In terms of education, Marxists are primarily interested in analyzing the manner in which education disseminates the ideas, values and beliefs about the nature of the social world. The purpose of the educational process is to allow the ruling class to reproduce its domination over other social classes. It accomplishes this by attempting to socialize children with ideas that of the fundamental inequalities of wealth, income, power and status. Children are not only educated for their adult roles in society, but also to accept capitalism. Thus, the hierarchal structure of the school systems is indicative of those in the society as a whole. As people are alienated in society, so too are the students who have a lack of control over their education and are motivated through the grading system rather than through the learning process itself.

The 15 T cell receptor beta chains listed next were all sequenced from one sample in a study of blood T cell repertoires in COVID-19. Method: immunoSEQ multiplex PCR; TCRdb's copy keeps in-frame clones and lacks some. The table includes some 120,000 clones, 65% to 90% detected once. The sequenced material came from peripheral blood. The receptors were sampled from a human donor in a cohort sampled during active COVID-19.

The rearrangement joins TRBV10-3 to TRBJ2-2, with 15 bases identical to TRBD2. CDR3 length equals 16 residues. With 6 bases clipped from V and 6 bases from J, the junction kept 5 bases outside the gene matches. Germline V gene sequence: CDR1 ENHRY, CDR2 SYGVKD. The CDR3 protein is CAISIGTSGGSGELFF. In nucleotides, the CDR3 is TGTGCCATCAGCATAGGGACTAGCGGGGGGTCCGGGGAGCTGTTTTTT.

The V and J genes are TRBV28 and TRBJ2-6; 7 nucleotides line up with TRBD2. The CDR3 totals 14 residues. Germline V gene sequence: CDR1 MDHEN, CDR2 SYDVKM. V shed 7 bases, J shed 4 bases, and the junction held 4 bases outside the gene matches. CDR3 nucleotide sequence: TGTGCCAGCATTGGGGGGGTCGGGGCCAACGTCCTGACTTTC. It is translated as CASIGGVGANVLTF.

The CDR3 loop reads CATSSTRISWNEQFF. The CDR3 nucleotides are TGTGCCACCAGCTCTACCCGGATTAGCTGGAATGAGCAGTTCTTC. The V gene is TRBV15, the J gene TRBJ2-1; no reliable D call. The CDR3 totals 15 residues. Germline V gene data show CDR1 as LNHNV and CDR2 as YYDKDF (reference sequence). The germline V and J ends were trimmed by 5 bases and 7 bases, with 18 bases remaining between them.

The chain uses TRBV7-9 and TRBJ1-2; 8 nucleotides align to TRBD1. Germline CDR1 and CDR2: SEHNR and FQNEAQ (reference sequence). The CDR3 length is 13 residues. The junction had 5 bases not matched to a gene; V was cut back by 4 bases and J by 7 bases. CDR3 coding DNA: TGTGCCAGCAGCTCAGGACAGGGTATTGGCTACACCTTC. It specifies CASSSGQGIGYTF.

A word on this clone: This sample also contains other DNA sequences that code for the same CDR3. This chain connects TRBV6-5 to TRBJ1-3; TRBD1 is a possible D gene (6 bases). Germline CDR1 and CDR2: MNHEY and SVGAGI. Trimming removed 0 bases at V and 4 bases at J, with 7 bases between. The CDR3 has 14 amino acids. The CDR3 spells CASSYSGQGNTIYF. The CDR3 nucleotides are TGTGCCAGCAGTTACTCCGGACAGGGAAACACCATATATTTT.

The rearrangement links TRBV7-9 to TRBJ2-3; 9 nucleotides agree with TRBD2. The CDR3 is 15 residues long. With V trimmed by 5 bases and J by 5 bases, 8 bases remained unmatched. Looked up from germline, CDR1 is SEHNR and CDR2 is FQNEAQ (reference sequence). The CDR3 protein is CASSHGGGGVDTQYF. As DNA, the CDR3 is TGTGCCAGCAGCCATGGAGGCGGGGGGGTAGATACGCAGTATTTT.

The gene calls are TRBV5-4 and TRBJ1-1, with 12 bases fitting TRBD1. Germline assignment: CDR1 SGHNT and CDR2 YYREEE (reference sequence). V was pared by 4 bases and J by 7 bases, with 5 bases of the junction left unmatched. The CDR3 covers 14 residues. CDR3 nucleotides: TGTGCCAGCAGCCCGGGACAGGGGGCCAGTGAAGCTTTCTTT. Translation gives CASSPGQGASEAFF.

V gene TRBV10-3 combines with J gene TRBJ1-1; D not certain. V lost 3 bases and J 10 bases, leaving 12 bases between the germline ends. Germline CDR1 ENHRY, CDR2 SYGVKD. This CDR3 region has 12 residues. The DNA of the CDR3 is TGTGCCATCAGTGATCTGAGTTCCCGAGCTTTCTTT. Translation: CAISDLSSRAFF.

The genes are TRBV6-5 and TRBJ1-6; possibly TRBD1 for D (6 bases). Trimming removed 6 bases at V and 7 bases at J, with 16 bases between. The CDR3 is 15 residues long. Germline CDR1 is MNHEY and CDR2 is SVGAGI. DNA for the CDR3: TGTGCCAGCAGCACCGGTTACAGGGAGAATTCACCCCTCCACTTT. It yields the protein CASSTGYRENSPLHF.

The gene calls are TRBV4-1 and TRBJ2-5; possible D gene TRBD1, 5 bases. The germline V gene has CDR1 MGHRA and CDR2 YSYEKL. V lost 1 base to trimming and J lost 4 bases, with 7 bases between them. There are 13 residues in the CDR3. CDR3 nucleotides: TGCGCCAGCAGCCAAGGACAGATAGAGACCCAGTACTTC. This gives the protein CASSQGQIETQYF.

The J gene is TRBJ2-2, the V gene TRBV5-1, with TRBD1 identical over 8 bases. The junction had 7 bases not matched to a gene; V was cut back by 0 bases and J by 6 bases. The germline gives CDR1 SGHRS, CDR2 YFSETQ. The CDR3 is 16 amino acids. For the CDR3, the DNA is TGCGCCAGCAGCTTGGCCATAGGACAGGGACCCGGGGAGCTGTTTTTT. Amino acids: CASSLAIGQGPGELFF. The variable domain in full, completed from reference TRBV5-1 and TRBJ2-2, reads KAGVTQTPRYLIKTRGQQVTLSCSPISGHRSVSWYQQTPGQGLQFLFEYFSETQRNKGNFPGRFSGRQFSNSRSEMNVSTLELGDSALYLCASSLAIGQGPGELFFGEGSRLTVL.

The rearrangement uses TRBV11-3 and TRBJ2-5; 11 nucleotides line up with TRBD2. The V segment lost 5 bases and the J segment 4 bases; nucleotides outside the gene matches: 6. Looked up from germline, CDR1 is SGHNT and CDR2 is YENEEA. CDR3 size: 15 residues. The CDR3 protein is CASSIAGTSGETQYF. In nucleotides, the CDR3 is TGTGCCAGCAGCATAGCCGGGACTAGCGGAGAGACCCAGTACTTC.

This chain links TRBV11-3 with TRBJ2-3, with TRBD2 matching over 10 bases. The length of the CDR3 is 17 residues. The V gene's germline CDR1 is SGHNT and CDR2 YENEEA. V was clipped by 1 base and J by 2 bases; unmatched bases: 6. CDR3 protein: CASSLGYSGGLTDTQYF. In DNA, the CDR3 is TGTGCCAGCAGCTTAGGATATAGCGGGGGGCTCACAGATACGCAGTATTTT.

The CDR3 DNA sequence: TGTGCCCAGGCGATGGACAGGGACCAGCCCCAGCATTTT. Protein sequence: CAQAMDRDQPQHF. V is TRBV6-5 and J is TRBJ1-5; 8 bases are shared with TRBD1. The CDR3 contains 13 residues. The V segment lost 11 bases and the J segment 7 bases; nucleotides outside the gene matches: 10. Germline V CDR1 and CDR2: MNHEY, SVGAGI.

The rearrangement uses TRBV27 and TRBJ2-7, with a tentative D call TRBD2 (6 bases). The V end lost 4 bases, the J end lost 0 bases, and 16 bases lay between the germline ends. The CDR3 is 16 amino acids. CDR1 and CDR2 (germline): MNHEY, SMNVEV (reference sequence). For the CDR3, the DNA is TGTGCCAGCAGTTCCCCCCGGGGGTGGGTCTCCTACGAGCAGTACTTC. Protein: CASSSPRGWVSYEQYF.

In Marxism, the individual cannot break free from the controlling powers. However, in the theory of interpretivism, based on Max Weber's theorizing, nothing in society is determined and thus the individual has the ability to become what is desired. Interpretivism, like functionalism does not reject scientific methodology, but does believe that this is only one way to study society because of the variation of human behavior. In the interpretivism perspective, it is necessary to understand the human experience within society as a whole. What are the roles of the human actions? The social world cannot be understood without studying how individuals use language and symbols to build their social practices and experiences. Only when the individual experience and subjective interpretation is understood can one understand why social actors behave in specific ways (Byrne, 1998).